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 You are in: Under Secretary for Public Diplomacy and Public Affairs > Bureau of Public Affairs > Bureau of Public Affairs: Press Relations Office > Press Releases (Other) > 2004 > December
Press Statement
Adam Ereli, Deputy Spokesman
Washington, DC
December 28, 2004


Addition of Al-Manar to the Terrorist Exclusion List

On December 17, 2004, the Federal Register published information on the following: the addition of Al-Manar to the Terrorist Exclusion List, the new designation of the Libyan Islamic Fighting Group as a Foreign Terrorist Organization (FTO), and the amended FTO designation of the Zarqawi-led organization known as Jam’at al Tawhid wa’al-Jihad to reflect new aliases of the organization. Designations of Foreign Terrorist Organizations and additions of groups to the Terrorist Exclusion List, part of ongoing U.S. efforts against terrorism, enhance our ability to isolate and take appropriate action against terrorist organizations.

On December 14, 2004, the global satellite television operation, Al-Manar, was designated under section 212(a)(3)(B)(vi)(II) of the Immigration and Nationality Act, placing it on the Terrorist Exclusion List. As a result of this designation, aliens are inadmissible to the United States if they engage in a range of statutorily specified activities involving Al-Manar. The Deputy Secretary of State made the decision to designate Al-Manar in consultation with the Attorney General and the Secretary of Homeland Security.

The FTO designation of the Libyan Islamic Fighting Group and amended designation of the Zarqawi-led FTO Jam’at al Tawhid wa’al-Jihad to reflect new aliases will enhance the United States’ ability to take action against these organizations in accordance with U.S. law. U.S. law makes it illegal for persons in the United States, or persons subject to U.S. jurisdiction, to provide material support to FTOs. It permits the U.S. Government to require U.S. financial institutions to block assets held by them, and makes aliens inadmissible to the United States if they engage in a range of statutorily specified activities involving the organization. After a thorough review of these groups’ terrorist activities, and from the basis of law and from the basis of evidence, the Deputy Secretary of State made the decision to make these designations in consultation with the Attorney General and the Secretary of the Treasury.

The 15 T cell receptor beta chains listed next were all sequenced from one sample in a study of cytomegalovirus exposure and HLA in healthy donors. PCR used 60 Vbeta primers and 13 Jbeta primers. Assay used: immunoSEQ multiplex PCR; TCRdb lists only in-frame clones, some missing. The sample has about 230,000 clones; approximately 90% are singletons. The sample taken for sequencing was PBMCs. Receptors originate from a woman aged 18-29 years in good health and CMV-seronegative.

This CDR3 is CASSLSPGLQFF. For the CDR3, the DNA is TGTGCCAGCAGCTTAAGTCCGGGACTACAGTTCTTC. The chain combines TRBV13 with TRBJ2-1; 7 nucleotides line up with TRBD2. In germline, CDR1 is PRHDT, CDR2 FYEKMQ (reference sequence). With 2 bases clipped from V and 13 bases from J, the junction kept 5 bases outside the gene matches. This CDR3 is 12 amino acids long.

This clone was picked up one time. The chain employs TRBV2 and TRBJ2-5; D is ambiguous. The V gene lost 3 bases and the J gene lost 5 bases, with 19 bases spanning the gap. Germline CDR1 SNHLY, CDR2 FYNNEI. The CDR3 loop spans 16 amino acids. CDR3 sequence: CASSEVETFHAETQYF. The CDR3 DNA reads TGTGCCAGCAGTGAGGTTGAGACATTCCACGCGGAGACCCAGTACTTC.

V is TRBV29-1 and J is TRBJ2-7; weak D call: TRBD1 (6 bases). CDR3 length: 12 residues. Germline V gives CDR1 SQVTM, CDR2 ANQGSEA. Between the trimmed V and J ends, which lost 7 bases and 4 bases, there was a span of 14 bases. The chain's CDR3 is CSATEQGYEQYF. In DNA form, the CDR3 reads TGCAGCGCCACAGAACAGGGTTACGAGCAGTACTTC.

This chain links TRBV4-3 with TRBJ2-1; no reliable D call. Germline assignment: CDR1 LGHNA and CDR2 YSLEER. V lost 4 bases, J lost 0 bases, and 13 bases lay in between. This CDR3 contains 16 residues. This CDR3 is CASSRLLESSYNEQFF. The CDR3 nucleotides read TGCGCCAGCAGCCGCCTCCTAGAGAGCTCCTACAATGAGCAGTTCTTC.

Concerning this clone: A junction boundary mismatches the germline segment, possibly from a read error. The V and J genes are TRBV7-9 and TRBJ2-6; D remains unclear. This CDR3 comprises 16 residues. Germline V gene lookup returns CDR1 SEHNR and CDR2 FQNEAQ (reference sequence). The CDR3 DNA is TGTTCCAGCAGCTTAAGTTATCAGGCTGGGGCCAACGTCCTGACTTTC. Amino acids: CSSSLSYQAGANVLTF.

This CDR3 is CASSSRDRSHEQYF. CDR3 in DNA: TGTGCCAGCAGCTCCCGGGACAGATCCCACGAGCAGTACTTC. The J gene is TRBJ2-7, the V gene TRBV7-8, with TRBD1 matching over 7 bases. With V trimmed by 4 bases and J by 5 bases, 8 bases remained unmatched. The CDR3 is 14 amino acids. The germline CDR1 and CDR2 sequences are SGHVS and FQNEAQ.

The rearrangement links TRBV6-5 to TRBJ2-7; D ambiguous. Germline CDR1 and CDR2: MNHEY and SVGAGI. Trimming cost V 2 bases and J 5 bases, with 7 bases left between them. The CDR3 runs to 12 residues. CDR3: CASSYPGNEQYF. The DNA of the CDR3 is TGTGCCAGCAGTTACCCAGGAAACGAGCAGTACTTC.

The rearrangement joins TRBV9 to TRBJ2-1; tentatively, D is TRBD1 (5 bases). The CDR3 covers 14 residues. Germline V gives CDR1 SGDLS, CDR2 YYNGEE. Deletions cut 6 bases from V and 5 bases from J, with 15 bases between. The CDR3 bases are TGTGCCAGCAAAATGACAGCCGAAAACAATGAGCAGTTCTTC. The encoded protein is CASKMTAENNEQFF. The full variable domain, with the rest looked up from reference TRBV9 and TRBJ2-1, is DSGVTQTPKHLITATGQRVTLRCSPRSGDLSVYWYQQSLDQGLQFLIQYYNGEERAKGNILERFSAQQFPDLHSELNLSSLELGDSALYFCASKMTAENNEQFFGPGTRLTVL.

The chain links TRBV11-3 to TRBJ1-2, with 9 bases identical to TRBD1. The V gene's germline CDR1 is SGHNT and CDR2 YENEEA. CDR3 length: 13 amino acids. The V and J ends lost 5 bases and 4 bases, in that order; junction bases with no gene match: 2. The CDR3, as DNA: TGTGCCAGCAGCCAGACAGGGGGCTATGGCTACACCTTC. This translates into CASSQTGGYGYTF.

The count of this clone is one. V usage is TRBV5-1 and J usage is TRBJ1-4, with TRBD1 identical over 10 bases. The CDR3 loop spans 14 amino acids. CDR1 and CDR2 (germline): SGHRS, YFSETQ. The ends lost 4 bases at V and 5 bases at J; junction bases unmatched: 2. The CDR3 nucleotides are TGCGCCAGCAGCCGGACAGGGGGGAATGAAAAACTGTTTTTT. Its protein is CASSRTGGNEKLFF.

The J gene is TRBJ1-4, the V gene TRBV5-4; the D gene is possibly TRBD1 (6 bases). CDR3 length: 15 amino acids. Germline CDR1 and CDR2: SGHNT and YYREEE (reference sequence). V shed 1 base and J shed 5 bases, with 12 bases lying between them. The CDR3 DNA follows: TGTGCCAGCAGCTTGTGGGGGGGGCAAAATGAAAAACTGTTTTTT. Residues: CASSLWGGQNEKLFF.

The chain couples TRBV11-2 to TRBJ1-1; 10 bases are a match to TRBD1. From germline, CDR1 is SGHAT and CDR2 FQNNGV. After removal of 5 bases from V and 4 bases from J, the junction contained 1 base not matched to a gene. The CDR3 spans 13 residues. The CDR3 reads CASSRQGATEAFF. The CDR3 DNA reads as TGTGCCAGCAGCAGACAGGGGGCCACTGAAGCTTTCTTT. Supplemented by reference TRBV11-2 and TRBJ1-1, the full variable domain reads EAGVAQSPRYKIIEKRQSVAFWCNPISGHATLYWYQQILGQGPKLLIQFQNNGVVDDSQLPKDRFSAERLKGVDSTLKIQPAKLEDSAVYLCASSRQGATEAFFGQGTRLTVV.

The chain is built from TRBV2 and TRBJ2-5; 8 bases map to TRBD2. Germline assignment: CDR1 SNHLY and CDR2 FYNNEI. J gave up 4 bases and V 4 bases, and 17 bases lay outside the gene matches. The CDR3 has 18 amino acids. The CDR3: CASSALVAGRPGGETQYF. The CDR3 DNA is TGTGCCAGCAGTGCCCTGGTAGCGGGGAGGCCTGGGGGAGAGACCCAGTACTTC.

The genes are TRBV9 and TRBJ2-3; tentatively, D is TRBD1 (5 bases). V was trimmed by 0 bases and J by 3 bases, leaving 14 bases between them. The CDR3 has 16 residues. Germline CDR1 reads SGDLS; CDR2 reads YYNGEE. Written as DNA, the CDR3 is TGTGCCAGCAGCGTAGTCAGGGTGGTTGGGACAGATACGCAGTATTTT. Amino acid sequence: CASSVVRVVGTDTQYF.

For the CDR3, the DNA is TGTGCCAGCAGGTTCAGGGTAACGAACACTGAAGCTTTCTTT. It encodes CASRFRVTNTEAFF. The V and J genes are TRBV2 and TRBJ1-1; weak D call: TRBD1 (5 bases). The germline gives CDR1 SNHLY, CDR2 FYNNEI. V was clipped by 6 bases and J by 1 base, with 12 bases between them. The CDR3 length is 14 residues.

On December 8, 2004, the Deputy Secretary of State designated the Libyan Islamic Fighting Group (LIFG) as a Foreign Terrorist Organization under section 219 of the Immigration and Nationality Act, as amended. The Libyan Islamic Fighting Group (LIFG) emerged in 1995 among Libyans who had fought against Soviet forces in Afghanistan. Originally organized to overthrow the Qadhafi regime and install a Shari'a-based government, the LIFG has subsequently embraced the global jihadist agenda of al-Qaida. Its leadership has had a close association with al-Qaida. Some senior members of LIFG are believed to be or have belonged to al-Qaida’s senior command structure, and now are part of the support network of the broader international jihadist movement. LIFG members have been directly or indirectly implicated in a number of terrorist activities, particularly in North Africa. LIFG actively targets Libya and is believed to have been involved in planning and facilitating the May 2003 bombings in Casablanca, Morocco. The LIFG constitutes the most serious threat to U.S. interests and personnel in Libya.

The Zarqawi-led FTO, Jam’at al-Tawhid wa’al Jihad, was initially designated as an FTO on October 15, 2004. Two days later on October 17, the group’s leader Abu-Mus’ab al-Zarqawi pledged his group’s allegiance to al-Qaida and its leader, Usama bin Laden. Following this pledge, Zarqawi’s group issued statements on October 20 on jihadist websites claiming responsibility for recent anti-U.S. attacks in Iraq. In these statements, the group used a new name, TANZIM QA’IDAT AL-JIHAD FI BILAD AL-RAFIDAYN, which is understood to mean the base of organized jihadist operations in Iraq. Under the leadership of Zarqawi, the organization continued to engage in terrorist activities and claimed responsibility for the October 24th massacre of 49 unarmed, out-of-uniform Iraqi soldiers and the October 26th kidnapping and beheading of Japanese citizen Shosei Koda. We have accordingly amended the FTO designation to add the new alias and other related aliases.

2004/1406


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